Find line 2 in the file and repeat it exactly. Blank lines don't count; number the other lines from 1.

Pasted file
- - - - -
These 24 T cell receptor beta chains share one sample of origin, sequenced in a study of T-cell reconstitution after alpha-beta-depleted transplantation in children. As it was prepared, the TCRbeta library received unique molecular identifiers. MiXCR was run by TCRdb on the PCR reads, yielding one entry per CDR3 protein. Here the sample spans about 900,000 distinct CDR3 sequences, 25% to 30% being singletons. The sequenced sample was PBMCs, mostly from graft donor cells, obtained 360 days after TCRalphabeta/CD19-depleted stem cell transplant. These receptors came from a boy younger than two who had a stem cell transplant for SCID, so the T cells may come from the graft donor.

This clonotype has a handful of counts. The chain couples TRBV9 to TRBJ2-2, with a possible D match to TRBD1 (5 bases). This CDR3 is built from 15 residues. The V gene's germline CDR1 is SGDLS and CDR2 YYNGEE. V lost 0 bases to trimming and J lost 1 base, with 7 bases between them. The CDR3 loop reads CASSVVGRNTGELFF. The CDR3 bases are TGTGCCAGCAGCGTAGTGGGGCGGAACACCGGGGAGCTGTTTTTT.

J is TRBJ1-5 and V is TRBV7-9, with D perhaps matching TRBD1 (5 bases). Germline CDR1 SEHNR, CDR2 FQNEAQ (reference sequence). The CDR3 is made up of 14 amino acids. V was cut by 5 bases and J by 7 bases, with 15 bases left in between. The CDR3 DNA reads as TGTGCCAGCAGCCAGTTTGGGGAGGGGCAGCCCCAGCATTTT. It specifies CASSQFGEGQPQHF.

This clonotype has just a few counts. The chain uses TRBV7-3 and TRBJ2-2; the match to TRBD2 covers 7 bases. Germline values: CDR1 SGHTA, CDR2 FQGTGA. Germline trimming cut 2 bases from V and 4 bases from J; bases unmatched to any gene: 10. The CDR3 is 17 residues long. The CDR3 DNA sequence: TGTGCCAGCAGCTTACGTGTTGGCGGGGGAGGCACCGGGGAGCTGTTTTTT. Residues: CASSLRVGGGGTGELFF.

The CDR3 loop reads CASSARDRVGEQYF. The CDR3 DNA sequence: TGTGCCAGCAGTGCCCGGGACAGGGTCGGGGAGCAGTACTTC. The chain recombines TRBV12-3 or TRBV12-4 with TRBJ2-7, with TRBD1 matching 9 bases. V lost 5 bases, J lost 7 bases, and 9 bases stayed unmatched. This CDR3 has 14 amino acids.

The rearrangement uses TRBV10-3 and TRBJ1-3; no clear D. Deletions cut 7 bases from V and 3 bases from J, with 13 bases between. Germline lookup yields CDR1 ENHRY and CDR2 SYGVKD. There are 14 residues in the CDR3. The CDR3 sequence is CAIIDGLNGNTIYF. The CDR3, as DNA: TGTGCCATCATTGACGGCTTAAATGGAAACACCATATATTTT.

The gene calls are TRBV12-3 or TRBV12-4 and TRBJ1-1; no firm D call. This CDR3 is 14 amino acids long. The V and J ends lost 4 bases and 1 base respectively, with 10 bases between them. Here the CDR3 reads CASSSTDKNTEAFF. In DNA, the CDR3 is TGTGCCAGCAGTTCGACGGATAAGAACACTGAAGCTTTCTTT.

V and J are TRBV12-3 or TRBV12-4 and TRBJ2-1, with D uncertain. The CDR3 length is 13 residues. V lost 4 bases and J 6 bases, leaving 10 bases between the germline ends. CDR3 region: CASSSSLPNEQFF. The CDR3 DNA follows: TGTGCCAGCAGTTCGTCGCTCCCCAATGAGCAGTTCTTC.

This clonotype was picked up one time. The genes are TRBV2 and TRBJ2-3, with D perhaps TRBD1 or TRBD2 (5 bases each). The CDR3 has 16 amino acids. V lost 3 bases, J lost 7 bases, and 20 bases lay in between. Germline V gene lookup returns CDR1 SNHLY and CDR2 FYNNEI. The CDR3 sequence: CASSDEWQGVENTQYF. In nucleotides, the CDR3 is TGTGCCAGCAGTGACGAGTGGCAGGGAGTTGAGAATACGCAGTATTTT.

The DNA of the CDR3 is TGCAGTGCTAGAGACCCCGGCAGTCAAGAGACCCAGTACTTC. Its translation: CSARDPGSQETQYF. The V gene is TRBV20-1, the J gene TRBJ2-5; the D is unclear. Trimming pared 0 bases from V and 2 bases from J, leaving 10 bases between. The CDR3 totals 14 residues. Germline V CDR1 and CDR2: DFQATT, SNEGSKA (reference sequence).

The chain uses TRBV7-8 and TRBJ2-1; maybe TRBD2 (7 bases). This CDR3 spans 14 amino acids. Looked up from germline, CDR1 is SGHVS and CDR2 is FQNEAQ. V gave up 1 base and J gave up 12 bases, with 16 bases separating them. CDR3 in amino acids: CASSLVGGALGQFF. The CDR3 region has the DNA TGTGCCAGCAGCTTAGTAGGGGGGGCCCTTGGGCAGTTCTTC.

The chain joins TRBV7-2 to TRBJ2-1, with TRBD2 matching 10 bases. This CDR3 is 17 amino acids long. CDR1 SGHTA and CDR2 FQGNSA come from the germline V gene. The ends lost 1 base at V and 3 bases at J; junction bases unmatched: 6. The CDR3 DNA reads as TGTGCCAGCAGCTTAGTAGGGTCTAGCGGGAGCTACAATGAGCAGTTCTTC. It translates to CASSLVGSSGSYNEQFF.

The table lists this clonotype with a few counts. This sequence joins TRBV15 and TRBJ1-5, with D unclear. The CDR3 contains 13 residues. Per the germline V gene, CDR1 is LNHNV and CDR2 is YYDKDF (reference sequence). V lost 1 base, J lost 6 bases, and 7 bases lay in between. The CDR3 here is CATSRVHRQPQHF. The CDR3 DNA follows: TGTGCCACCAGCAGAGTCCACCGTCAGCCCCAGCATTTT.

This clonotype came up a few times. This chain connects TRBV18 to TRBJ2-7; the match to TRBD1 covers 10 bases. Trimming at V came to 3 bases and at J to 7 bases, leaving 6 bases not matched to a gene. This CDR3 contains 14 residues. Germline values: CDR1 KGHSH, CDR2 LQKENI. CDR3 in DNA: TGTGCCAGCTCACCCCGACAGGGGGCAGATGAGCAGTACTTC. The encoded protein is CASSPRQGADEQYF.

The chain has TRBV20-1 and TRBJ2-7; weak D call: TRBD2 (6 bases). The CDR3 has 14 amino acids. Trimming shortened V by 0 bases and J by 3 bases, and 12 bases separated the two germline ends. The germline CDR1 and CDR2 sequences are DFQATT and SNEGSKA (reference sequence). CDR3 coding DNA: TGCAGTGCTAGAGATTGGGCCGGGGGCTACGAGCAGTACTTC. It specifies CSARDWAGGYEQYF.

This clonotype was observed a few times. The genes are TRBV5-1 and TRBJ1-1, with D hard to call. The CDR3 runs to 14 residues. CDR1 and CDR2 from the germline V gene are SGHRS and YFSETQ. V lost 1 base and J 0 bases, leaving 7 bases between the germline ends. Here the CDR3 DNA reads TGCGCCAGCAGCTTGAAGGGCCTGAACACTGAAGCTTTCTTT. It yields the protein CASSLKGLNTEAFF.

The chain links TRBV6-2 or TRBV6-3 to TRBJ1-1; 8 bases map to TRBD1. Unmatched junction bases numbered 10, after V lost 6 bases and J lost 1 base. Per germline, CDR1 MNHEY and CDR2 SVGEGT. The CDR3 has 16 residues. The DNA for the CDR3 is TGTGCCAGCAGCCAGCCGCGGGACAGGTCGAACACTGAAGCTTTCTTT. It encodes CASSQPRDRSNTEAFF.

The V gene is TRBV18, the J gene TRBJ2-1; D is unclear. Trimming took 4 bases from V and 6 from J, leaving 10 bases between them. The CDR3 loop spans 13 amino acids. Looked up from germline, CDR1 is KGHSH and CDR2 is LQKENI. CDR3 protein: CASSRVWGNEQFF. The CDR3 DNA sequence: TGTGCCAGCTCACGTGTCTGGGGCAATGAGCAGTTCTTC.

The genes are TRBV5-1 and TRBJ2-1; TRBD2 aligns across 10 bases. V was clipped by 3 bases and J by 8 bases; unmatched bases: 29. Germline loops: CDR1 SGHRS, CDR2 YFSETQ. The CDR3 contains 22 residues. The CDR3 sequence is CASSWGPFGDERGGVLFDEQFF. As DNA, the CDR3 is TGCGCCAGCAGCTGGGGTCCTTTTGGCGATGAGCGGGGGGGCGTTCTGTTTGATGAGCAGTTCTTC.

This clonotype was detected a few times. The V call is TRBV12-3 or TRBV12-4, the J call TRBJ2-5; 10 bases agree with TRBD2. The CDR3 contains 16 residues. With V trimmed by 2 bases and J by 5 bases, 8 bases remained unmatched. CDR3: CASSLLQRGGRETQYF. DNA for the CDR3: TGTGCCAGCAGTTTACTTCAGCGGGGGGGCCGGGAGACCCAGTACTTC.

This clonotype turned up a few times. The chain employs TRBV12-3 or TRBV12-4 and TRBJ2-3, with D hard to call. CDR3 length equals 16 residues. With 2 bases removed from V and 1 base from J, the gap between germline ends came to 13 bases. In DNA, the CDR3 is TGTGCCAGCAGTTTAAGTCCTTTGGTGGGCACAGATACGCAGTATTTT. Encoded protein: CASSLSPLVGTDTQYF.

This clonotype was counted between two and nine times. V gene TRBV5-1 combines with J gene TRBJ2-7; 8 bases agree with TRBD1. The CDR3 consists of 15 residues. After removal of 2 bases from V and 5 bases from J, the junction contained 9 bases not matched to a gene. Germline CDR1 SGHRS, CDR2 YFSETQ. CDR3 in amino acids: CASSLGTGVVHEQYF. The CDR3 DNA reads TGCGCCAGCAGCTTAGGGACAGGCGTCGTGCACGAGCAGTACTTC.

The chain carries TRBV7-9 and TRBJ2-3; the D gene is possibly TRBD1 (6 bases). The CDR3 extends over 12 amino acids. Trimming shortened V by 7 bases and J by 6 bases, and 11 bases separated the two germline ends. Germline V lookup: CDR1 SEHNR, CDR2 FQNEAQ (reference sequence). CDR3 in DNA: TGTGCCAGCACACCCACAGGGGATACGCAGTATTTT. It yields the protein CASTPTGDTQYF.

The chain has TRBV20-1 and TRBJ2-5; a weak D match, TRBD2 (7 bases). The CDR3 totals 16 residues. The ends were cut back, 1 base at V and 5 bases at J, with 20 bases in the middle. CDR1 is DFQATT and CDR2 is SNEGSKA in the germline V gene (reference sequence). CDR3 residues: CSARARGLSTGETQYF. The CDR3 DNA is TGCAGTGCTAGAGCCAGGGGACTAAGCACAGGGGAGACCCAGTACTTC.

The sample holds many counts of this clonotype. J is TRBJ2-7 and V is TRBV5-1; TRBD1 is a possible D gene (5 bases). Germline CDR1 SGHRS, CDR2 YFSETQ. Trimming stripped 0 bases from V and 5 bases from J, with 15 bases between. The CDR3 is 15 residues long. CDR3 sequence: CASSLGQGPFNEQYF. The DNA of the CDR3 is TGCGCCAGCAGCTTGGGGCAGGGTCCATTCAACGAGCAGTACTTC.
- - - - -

This clonotype has a handful of counts. The chain couples TRBV9 to TRBJ2-2, with a possible D match to TRBD1 (5 bases). This CDR3 is built from 15 residues. The V gene's germline CDR1 is SGDLS and CDR2 YYNGEE. V lost 0 bases to trimming and J lost 1 base, with 7 bases between them. The CDR3 loop reads CASSVVGRNTGELFF. The CDR3 bases are TGTGCCAGCAGCGTAGTGGGGCGGAACACCGGGGAGCTGTTTTTT.